With more and more people in Japan complaining of depression, drug companies are enjoying a bonanza in pushing antidepressants.
Aggressive publicity campaigns by pharmaceutical companies have eroded a long-standing aversion to taking antidepressants or going to hospitals for outpatient treatment of depression for fear of being stigmatized as having mental problems.
GlaxoSmithKline (GSK) of Britain conducted a campaign in Japan last autumn aimed at enhancing public understanding of depression. It received more than 40,000 responses.
Many of the respondents said they have realized that depression is not a special disease, according to the company, which said it will keep offering counseling by phone and on its Web site and distributing booklets until December.
“We want to enlighten people that depression can be cured by proper treatment,” an official of the company said.
GSK is selling antidepressants in more than 100 countries, including Japan, and chalked up sales of £2 billion, or about 380 billion yen, last year.
U.S. pharmaceutical company Pfizer Inc. is also selling antidepressants, and its sales last year came to $2.7 billion, or about 320 billion yen. It has applied for approval to sell the drugs in Japan.
The new-generation drugs for depression, called SSRI, work directly on neurotransmitters in the brain and reportedly have fewer and less serious side effects.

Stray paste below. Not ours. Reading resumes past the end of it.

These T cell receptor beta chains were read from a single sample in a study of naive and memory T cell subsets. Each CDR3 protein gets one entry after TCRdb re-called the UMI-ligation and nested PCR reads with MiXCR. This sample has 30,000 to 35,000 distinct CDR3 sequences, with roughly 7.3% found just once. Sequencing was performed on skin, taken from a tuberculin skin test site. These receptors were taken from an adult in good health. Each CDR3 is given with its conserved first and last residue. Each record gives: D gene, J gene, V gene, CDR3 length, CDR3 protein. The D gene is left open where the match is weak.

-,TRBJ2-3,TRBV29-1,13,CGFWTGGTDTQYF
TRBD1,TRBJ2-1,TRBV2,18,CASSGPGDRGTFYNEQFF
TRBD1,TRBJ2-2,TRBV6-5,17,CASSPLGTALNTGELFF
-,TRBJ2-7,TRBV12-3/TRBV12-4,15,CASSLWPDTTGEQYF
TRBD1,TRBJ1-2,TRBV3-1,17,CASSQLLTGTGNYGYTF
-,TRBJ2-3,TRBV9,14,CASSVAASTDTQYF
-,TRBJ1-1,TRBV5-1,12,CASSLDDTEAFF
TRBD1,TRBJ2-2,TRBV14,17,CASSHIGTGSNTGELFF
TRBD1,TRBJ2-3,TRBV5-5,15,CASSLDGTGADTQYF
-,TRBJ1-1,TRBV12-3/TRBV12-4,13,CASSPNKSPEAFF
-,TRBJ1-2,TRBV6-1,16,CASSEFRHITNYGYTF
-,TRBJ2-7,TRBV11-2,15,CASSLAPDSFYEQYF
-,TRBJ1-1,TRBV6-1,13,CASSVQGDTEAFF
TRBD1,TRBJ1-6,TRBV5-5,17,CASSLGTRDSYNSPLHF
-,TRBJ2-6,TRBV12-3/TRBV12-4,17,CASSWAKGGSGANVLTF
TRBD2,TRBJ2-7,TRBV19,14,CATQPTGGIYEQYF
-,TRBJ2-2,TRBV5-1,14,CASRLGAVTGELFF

They have spread throughout the world in the wake of the launch of Prozac in the second half of the 1980s.
The foreign manufacturers are out to market the drugs in the “stressful society” of Japan by capitalizing on their marketing experience in other countries, an industry watcher said.
Fujisawa Pharmaceutical Co. in 1999 became the first Japanese drug maker to sell antidepressants.
According to Fuji-keizai Co., a market research firm, the Japanese market for antidepressants, which had long remained at about 20 billion yen, expanded sharply to about 55 billion yen last year.
Depression can lead to suicide, of which there have been more than 30,000 cases in Japan every year for the past five years.
The World Health Organization estimates the number of people suffering from depression at over 100 million worldwide.
“The increasing number of elderly is also a factor behind the increase in the number of patients,” said Nobuo Kiriike, an Osaka City University professor specializing in neuropsychiatry.
Elderly people who have lost their spouse or have a chronic physical disorder are often afflicted with depression, Kiriike said.
Reflecting the situation, the number of psychiatrists and hospitals for psychiatric care has also increased.
There were an estimated 9,500 psychiatrists in Japan in 1994, and the number had risen to 11,000 in 2000, posting a faster growth rate than that for medical doctors.
Some psychiatrists do not advertise their specialty on their sign so that patients do not feel inhibited about visiting their clinic.
What should you do if you feel you are threatened with depression? “Take adequate rest,” Kiriike advised. “Depression is a signal that you have to take a rest.”
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